Syria hits back at France over Lebanon

By Xinhua

Damascus : Syrian Foreign Minister Walid al-Muallem on Wednesday hit back at France in their row over the political crisis in Lebanon, saying his country has decided to suspend contacts with Paris in this regard.

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“Syria has decided to stop cooperation with France on the Lebanese crisis,” Muallem told reporters at a press conference.

Muallem’s remarks came three days after French President Nicolas Sarkozy said on Sunday that Paris will have no more contact with Syria until Damascus shows sincerity in letting Lebanon choose a consensus president.

Sarkozy said during a visit to Cairo that it’s time for Syria to show proof of goodwill and take action instead of paying lip service to help solve the Lebanese crisis.

The Syrian top diplomat expressed astonishment over the statement of Sarkozy, saying that the French were trying to blame Syria and the Damascus-supported Lebanese opposition for the failure of international efforts to resolve the Lebanese crisis.

“We have listened with amazement to the French president in a press conference in Cairo who held Syria and the Lebanese opposition responsible for the failure, despite the efforts by Syria, which are well-known to France, and the flexibility shown by the opposition to facilitate a reconciliatory solution,” said Muallem.

He then held Lebanon’s Western-backed government for the failure of a settlement agreement and accused the United States of obstructing a solution to the deadlock.

The Syrian top diplomat disclosed that just two days before Sarkozy’s comments, Syria and France reached an agreement on a comprehensive settlement in Lebanon, including the election of a consensus president, the formation of a government of national unity in which every faction would be represented according to its political weight, and the drawing up of a fair electoral law.

The framework agreed upon in the first meeting between President Bashar Al-Assad and French envoy Claude Gueant also included neutralizing the U.S. role in Lebanon, the minister said.

But the French later revealed that they could not sell the deal, which had been vetoed by the head of the pro-government bloc in the Lebanese parliament Saad Hariri, and the role of the U.S. administration was not neutralized thus, said Muallem.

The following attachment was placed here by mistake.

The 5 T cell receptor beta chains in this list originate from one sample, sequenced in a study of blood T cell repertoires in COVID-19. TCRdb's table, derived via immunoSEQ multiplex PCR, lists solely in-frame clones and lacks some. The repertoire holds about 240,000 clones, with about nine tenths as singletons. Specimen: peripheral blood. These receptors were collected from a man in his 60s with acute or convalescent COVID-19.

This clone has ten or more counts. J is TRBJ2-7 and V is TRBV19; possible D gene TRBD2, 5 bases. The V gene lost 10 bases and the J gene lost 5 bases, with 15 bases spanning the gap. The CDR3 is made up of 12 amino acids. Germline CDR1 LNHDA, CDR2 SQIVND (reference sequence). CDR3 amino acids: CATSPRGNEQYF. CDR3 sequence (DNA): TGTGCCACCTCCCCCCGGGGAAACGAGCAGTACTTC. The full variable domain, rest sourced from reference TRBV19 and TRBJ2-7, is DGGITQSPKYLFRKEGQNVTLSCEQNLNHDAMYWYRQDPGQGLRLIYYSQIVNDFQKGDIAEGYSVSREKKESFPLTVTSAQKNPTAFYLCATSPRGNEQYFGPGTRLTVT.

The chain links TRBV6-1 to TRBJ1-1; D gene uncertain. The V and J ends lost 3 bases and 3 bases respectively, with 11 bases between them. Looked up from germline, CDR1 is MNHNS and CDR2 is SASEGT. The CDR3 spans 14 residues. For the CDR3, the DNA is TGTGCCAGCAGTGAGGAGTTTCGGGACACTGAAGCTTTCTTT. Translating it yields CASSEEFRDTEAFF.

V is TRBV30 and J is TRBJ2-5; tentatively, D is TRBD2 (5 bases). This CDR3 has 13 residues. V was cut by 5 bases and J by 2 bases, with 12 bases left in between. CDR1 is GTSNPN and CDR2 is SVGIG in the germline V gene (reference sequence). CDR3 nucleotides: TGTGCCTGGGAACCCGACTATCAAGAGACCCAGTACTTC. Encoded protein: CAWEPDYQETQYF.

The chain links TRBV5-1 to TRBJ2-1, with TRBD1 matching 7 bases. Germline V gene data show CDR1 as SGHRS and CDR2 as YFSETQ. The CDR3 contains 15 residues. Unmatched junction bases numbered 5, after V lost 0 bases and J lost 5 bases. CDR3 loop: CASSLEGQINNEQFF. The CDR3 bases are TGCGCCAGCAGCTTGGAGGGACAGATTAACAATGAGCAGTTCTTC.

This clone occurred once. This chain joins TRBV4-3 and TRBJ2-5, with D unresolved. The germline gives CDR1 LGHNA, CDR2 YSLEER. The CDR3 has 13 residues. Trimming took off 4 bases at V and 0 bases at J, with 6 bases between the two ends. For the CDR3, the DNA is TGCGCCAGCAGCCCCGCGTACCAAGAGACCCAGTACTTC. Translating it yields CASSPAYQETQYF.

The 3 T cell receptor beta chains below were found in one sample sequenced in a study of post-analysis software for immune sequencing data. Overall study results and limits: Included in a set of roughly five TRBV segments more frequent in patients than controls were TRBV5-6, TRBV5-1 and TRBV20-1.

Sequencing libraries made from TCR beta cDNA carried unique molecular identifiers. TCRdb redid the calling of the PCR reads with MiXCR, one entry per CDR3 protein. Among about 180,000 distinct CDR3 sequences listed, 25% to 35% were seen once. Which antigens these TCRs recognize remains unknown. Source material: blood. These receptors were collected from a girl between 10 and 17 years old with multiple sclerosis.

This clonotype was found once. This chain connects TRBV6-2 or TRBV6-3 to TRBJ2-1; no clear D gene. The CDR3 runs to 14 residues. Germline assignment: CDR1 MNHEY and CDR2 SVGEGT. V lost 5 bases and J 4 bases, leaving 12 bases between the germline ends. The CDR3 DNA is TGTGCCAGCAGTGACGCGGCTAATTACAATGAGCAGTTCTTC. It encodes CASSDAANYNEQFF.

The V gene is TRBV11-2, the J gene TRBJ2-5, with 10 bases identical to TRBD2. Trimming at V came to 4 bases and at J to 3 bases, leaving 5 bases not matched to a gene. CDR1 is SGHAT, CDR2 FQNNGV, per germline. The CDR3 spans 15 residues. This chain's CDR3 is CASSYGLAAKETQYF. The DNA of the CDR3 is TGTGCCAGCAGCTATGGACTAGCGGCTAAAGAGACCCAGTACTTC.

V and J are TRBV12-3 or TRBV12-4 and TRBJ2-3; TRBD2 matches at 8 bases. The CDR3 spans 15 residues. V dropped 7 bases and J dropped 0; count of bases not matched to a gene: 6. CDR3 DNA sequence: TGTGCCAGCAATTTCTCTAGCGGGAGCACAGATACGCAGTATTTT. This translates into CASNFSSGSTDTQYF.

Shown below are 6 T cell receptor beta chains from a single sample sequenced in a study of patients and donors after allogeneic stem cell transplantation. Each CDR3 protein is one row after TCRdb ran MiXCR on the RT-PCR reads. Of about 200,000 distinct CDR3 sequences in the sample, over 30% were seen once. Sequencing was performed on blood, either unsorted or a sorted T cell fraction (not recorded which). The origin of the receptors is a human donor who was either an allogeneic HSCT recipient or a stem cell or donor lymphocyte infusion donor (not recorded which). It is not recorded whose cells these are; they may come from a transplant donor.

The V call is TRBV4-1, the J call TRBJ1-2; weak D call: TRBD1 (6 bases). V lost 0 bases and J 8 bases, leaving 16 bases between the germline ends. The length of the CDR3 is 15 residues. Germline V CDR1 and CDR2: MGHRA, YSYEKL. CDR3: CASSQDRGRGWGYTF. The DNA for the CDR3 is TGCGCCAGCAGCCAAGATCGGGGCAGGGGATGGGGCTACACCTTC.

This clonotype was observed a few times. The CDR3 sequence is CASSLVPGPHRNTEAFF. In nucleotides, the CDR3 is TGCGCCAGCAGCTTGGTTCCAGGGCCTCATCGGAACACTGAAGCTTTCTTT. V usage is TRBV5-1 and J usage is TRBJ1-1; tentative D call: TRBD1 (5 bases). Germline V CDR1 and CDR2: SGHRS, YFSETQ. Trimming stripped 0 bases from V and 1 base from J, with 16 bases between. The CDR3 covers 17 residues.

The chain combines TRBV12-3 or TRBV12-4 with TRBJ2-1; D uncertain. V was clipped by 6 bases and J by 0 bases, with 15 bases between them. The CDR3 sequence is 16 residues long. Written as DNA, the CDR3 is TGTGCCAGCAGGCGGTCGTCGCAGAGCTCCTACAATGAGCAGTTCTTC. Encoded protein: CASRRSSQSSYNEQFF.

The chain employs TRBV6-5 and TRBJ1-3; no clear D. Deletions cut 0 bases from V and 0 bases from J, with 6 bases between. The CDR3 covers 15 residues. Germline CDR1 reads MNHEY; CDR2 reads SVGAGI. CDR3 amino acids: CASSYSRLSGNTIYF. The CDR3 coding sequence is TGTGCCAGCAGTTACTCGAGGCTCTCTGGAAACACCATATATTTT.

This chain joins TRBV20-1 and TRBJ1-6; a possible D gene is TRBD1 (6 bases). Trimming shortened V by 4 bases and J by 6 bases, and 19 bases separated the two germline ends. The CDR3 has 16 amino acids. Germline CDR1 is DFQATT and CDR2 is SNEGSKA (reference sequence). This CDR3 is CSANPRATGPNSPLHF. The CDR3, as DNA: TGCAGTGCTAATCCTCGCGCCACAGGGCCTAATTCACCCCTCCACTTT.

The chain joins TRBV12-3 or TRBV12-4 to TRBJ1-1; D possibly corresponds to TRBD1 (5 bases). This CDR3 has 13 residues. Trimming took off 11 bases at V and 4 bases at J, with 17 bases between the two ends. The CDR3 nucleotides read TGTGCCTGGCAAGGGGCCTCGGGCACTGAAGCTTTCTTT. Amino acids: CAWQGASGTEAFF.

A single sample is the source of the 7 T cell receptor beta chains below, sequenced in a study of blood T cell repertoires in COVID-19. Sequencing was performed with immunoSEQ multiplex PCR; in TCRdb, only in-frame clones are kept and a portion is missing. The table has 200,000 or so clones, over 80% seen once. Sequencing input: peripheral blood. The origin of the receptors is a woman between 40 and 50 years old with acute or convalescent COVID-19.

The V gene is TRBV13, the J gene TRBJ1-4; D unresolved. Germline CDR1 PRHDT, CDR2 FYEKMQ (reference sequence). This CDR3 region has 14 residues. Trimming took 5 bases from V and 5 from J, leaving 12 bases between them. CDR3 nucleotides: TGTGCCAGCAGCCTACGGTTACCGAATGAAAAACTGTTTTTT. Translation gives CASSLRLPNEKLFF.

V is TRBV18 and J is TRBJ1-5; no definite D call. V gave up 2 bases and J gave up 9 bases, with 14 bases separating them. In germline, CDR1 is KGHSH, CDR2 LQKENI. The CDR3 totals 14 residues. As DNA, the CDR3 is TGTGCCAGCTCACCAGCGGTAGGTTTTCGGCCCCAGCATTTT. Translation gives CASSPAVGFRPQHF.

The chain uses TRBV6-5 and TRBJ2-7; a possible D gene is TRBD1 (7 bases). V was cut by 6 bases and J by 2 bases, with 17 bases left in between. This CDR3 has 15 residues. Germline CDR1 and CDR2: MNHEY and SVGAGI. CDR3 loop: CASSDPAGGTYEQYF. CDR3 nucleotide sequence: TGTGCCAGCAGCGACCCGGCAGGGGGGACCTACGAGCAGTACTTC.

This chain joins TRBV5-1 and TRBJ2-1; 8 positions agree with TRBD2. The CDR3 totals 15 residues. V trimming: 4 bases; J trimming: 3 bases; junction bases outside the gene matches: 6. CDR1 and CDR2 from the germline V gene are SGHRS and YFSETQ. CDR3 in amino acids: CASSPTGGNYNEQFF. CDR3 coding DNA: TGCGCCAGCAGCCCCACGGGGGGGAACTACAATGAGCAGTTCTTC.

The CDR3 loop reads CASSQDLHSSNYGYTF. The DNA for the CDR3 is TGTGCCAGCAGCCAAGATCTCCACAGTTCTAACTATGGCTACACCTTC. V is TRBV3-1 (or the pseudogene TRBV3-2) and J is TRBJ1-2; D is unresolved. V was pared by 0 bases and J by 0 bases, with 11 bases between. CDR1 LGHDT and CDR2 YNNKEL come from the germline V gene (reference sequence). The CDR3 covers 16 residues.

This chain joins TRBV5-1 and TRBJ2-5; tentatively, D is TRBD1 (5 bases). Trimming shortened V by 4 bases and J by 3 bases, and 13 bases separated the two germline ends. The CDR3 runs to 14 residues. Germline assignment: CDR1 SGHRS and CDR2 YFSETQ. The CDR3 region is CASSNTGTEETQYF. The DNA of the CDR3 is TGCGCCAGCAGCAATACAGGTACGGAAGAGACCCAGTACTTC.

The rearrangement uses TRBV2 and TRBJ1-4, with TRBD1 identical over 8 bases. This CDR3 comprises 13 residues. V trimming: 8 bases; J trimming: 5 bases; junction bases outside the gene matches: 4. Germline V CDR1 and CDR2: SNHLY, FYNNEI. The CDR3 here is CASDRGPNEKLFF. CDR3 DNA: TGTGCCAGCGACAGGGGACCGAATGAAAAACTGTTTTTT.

He also underlined Syria’s role in concluding a settlement based on accord, coexistence and partnership among all sectors of the Lebanese people in a bid to secure Lebanon’s security and stability.

These efforts stumbled regarding the formation of a national government since the ruling majority rejected an opposition share in the government equal to their share in the parliament, added Muallem.

Muallem continued that Sarkozy’s statements in Cairo revealed that the French efforts with Saad Hariri and other politicians to accept the French project had failed.

“It seems that the French wanted to hold us responsible for their failure to persuade the majority to accept their project,” he complained.

Meanwhile, Muallem said that Syria refused to pressure its allies in the Lebanese opposition, mainly the Shiite movement Hezbollah, to accept a solution it thinks could lead to instability in Lebanon.

“Syria has refused to put pressure on the opposition and the opposition would not accept pressure anyhow,” Muallem said.

It was the second time in two weeks that the Syrian foreign minister made statements on Syrian-French cooperation over the Lebanese crisis.

On Dec. 20, Muallem clarified Syria’s contacts with France at a rare press conference on the position over Lebanese presidential election crisis, saying Sarkozy sent two envoys here in the first place to ask Syria’s cooperation.

“The Syrian-French cooperation started according to a framework, which means that Syrian-French ties are not linked to a third side and that Syria cooperates with France if it is sure the U.S. doesn’t interfere or obstruct the aspired solution,” Muallem said.

Although expressing regret that the French didn’t show commitment to remain away of the U.S. role which he said actually disrupted the Syrian-French approach to find a solution, Muallem still pledged to continue contacts with France to reach a consensus president at that time.

Lebanon has been without a president since Nov. 23 when Emile Lahoud stepped down without a successor. The sharply divided Lebanese parliament has delayed the elections for 11th times without a consensus.

France has been leading efforts to mediate a settlement between the Western-backed governing coalition and the opposition, led by groups with close ties to Damascus.

Syria has been accused of meddling in the internal affairs of Lebanon, which Syria has categorically denied.